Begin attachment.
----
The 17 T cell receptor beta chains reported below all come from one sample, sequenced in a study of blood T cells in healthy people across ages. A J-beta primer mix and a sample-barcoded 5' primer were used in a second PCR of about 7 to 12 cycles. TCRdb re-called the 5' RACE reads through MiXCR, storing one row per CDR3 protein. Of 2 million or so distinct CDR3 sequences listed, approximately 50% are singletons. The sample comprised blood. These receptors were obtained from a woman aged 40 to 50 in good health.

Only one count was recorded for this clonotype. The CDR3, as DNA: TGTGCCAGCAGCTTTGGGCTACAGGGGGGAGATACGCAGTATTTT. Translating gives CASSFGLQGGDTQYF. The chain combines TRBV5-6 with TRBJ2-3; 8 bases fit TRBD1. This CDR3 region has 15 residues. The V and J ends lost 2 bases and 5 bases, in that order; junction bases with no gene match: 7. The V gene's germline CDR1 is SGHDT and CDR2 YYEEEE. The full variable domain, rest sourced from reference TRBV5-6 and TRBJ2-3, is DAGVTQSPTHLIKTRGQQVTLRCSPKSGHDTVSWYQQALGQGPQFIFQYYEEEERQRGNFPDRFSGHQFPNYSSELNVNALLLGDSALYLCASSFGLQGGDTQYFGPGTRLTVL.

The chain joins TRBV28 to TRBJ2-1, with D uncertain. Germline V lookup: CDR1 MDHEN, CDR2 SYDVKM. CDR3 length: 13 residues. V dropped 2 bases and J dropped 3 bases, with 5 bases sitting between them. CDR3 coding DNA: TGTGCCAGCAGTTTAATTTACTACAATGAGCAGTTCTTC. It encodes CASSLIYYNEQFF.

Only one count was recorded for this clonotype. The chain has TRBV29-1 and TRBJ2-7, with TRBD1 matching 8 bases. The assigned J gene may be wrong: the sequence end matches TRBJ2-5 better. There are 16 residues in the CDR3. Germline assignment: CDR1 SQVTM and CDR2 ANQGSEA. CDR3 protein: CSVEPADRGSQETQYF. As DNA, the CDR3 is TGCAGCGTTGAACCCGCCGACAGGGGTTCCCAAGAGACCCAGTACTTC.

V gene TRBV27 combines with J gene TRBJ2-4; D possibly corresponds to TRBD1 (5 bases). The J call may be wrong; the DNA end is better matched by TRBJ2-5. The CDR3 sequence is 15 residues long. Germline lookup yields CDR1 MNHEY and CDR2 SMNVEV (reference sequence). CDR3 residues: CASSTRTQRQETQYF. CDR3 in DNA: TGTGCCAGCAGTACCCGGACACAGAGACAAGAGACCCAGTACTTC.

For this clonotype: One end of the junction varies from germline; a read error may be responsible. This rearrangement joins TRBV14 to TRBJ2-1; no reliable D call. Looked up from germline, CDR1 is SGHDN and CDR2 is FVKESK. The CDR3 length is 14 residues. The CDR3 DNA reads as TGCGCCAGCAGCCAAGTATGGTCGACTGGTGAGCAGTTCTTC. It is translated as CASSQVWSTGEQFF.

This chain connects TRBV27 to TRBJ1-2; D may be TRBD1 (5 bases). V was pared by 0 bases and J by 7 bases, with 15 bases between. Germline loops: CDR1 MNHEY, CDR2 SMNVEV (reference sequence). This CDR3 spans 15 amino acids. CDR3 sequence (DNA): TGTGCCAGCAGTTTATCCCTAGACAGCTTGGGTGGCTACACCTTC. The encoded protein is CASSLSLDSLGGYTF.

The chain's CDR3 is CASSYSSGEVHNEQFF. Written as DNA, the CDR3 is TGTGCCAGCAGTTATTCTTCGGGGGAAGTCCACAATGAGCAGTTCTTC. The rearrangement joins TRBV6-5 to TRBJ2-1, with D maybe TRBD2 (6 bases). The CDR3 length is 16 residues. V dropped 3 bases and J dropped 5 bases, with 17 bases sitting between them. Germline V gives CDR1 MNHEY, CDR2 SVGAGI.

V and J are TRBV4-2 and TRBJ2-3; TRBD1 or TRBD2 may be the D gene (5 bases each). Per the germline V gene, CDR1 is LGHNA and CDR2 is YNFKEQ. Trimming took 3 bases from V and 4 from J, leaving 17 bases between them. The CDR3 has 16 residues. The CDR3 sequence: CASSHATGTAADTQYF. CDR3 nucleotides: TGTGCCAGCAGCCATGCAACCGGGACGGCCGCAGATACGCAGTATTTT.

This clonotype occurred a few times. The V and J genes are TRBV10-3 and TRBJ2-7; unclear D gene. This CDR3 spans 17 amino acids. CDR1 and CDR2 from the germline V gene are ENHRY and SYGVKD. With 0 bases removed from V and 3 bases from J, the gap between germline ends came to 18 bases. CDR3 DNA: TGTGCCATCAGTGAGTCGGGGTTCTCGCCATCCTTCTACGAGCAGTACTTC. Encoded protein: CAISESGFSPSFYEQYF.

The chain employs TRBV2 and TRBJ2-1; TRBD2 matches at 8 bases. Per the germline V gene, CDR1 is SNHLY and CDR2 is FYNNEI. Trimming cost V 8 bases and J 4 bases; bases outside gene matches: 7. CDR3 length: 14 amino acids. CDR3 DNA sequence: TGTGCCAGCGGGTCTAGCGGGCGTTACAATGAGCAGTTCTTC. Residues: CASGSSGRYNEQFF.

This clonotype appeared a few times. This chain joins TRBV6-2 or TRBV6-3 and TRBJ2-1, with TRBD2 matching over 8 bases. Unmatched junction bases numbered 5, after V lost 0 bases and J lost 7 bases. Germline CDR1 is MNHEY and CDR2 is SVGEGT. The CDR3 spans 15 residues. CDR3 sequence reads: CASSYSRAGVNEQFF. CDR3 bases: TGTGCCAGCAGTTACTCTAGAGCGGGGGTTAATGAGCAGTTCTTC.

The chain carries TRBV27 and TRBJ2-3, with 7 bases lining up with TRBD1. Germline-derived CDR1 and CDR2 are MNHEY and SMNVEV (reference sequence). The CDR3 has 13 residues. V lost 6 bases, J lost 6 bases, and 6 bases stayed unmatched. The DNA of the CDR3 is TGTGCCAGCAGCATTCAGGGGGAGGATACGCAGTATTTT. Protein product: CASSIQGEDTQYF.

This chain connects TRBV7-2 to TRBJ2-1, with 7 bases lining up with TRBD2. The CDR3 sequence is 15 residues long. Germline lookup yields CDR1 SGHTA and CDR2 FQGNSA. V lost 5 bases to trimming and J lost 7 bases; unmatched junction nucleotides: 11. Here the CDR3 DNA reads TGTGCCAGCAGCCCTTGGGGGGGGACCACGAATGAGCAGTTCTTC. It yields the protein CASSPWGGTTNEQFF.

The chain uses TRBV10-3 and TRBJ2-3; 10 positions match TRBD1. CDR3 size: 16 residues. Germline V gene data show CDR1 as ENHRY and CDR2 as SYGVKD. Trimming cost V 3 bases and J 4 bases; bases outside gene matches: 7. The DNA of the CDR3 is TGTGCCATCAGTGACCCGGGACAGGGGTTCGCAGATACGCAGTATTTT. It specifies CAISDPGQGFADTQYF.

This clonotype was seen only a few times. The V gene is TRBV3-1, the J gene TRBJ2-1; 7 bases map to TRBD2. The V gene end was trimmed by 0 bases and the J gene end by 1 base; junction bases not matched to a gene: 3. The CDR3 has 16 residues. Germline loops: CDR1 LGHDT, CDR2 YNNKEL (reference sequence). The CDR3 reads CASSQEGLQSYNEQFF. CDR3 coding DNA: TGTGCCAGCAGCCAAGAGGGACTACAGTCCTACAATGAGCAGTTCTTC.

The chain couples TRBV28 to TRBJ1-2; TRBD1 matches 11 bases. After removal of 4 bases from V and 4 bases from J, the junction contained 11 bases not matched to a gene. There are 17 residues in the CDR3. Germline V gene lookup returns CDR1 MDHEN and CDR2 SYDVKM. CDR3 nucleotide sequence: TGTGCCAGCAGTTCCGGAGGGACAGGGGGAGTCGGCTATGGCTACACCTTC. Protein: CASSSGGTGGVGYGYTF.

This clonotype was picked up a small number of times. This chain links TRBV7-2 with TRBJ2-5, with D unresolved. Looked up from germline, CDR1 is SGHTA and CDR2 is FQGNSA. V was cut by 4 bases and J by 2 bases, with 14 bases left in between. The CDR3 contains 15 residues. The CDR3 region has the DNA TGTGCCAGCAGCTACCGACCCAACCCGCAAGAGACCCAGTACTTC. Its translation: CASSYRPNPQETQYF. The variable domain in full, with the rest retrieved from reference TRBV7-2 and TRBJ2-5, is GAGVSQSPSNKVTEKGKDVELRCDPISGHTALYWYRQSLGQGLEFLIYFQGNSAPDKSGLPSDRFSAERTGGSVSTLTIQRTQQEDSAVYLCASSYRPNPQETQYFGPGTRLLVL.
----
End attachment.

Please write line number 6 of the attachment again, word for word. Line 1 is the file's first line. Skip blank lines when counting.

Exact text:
For this clonotype: One end of the junction varies from germline; a read error may be responsible. This rearrangement joins TRBV14 to TRBJ2-1; no reliable D call. Looked up from germline, CDR1 is SGHDN and CDR2 is FVKESK. The CDR3 length is 14 residues. The CDR3 DNA reads as TGCGCCAGCAGCCAAGTATGGTCGACTGGTGAGCAGTTCTTC. It is translated as CASSQVWSTGEQFF.